Finally, Vice Premier of China Liu Yandong gave her keynote address as the concluding of the conference. In her speech, Vice Premier Liu recalled the story that President Xi’s friendship with his American friends when he visited the US 28 years ago endures when he came back and visit his old friends after he became new President of China.  She said that from President Xi’s story, it is obvious that communication among young people can influence relationships among countries. After China and US changed their leadership last year, her visit this time marks the first round of high level humanity exchange between the US and China. After China’s Reform and Open Policy, there were 3000000 Chinese young people that studied overseas, and 50% of them studied in the US. Vice Premier Liu said that “Investing in US-China relations, One Student at a Time,” which was the theme of today’s conference, speaks to the essence of such educational investment. To invest in youth is to invest in future. Vice Premier Liu concluded that the foundation of US-China relations is people, and the hope for US-China relations is young people from both countries.

Two of our Global Scholars, Yuyang Zhang and Shuyu Shen, were invited to the 100k Strong Foundation Inaugural Conference. Credit for this blogpost and pictures goes to Yuyang Zhang. Thanks Yuyang! 

Wednesday, November 13, 2013

Global Scholars November Community Meeting

Credit for this blog post goes to Class of 2015 Global Scholar Ronah Baha. Thanks Ronah! 

Many Global Scholars are passionate about the field of International Development, but not everyday do they have the opportunity to hear the experiences and insights of development practitioners. During our November Community Meeting, the Global Scholars heard from representatives of the Association of Public and Land-Grant Universities (APLU) in a discussion of development aid and education in Africa. Dr. Montague Demment, the Acting Vice President for International Development, and Anne-Claire Hervy, Associate Vice President for International Development and Programs at APLU discussed the vital role of education in furthering African development.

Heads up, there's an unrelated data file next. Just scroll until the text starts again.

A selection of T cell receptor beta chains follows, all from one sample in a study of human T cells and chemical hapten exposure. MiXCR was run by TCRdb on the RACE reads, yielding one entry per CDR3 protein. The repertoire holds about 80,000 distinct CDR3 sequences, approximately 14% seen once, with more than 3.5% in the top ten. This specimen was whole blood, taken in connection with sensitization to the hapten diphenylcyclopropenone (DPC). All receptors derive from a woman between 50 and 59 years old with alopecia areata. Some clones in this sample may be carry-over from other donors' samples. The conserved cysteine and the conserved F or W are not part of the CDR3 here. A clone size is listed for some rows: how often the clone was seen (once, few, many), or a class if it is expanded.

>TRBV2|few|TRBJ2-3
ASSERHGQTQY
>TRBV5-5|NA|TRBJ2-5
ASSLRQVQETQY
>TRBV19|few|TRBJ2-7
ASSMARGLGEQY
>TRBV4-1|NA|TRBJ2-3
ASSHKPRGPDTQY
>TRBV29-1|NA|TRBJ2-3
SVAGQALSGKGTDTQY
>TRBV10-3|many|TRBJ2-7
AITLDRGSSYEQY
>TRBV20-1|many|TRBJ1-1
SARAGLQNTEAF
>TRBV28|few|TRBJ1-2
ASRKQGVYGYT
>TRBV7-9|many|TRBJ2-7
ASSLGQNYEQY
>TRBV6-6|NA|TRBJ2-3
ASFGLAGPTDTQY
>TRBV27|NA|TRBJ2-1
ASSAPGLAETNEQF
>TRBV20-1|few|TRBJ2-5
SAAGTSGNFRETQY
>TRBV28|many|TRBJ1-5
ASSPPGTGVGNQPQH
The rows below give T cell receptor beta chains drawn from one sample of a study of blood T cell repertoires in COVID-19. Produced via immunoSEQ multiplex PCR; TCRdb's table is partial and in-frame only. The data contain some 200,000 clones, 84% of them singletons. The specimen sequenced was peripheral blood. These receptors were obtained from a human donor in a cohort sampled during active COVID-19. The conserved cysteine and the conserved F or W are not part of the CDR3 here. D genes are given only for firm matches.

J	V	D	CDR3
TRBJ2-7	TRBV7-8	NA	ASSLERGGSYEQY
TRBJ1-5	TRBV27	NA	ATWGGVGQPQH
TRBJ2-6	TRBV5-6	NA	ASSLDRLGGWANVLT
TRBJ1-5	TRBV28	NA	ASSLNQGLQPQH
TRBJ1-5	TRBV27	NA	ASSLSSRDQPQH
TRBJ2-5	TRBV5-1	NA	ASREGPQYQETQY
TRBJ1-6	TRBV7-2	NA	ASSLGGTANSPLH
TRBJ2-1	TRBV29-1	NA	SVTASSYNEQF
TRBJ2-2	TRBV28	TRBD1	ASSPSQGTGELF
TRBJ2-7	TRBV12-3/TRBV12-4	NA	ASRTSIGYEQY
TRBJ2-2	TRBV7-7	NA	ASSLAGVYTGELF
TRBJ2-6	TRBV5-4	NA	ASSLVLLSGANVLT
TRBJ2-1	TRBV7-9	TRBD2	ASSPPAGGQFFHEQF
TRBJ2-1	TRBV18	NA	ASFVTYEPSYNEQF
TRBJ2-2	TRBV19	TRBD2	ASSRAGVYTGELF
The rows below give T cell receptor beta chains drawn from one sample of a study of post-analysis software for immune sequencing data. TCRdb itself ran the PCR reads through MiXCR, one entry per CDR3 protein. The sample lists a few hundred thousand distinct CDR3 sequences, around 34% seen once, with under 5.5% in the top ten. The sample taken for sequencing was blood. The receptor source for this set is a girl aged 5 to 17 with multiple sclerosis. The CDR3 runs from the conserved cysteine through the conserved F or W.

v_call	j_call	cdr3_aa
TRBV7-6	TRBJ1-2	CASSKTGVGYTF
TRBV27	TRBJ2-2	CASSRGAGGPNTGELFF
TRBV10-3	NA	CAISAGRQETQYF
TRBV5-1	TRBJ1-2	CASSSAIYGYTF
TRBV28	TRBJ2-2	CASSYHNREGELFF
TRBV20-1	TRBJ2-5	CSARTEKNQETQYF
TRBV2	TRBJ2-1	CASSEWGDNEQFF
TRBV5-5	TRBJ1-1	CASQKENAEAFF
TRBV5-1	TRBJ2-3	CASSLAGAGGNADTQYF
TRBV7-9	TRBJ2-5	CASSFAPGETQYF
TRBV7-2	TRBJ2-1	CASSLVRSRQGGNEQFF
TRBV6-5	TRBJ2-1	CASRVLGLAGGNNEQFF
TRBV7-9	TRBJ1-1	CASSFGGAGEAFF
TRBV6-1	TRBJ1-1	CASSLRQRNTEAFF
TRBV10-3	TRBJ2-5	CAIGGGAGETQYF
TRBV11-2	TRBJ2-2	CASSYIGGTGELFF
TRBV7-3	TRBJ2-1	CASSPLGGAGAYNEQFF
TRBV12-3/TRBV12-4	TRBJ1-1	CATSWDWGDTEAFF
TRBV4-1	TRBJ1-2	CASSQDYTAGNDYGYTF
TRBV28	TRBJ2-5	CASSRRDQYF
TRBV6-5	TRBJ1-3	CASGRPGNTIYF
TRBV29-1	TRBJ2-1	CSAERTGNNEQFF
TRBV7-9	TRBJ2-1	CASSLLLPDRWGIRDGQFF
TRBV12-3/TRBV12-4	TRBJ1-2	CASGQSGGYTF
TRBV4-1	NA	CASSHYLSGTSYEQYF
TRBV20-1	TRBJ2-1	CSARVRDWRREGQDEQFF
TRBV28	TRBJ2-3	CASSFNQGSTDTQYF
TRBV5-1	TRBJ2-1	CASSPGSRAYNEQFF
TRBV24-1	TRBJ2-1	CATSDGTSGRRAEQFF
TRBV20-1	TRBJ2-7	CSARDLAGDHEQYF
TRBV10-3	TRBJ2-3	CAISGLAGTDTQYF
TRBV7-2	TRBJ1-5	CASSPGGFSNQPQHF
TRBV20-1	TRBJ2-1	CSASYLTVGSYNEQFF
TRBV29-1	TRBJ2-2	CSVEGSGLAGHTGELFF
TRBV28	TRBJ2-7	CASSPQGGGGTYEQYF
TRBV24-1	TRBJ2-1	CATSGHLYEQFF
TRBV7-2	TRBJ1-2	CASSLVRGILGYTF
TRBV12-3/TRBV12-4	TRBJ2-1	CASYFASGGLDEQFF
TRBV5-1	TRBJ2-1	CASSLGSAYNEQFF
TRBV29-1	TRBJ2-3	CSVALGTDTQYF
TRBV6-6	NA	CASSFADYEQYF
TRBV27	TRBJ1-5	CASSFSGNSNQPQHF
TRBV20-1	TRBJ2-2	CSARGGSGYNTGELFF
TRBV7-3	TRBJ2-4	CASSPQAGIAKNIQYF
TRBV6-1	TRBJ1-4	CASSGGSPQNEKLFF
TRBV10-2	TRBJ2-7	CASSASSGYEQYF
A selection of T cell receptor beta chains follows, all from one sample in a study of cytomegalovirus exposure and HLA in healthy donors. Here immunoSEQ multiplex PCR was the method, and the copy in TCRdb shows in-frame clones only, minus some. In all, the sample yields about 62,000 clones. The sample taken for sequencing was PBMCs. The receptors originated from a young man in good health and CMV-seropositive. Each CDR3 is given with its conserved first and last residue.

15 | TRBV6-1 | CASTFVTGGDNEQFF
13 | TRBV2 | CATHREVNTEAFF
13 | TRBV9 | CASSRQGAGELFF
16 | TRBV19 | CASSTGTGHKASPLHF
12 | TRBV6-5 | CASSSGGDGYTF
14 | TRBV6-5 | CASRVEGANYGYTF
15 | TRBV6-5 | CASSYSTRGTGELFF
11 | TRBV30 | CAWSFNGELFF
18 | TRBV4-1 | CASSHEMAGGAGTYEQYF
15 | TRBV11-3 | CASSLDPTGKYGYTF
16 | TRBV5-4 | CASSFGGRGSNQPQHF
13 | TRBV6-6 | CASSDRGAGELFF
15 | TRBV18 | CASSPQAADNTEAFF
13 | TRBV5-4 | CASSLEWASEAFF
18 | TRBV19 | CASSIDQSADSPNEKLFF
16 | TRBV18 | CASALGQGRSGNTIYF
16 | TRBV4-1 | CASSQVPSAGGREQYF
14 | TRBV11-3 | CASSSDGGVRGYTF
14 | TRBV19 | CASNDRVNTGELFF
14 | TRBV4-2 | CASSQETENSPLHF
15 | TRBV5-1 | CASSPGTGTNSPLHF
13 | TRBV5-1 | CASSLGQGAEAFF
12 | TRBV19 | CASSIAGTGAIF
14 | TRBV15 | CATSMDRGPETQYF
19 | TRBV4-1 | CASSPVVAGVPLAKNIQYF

According to Demment, the World Bank has funded many development projects under the premise that primary education is a better investment with better – or at least, more immediate – economic returns than higher education. Many development agencies operate this way, focusing on short term, measurable goals that enable evidence-based decision making. But, as Hervy pointed out, increasing the aggregate knowledge in a society by emphasizing higher education has actually proven to bring much greater returns. Demment and Hervy explained that  these returns are not sheerly economic – rather, higher education equips people with the information and skills necessary to help advance and rebuild their countries.

Indeed, when Global Scholars co-director Professor Simon Nicholson asked Demment and Hervy what development issues are most pervasive and important today, neither indicated that education is the end goal of development. Instead, it is an important tool that will be crucial in addressing the climate change and food supply issues that Demment stated will bear a tremendous impact on the entire world, and especially the world’s poor.
Demment and Hervy emphasized the importance of the higher education we are receiving as students at American University – it is an opportunity that must be afforded to people around the world if there is to be real development. For those of us seeking careers in the field of development, they concluded with words of advice: first, to have an area of expertise, and second, to spend time overseas. Finally, they reminded us of something practitioners often forget when working toward the development of other societies – we cannot be the heroes of the stories of others; we can only help.
Demment left us with this: “It’s an Ethiopian who’s smart who’s going to change Ethiopia – it’s not an American. That’s why higher education is so important. That’s why it’s so important to invest in people.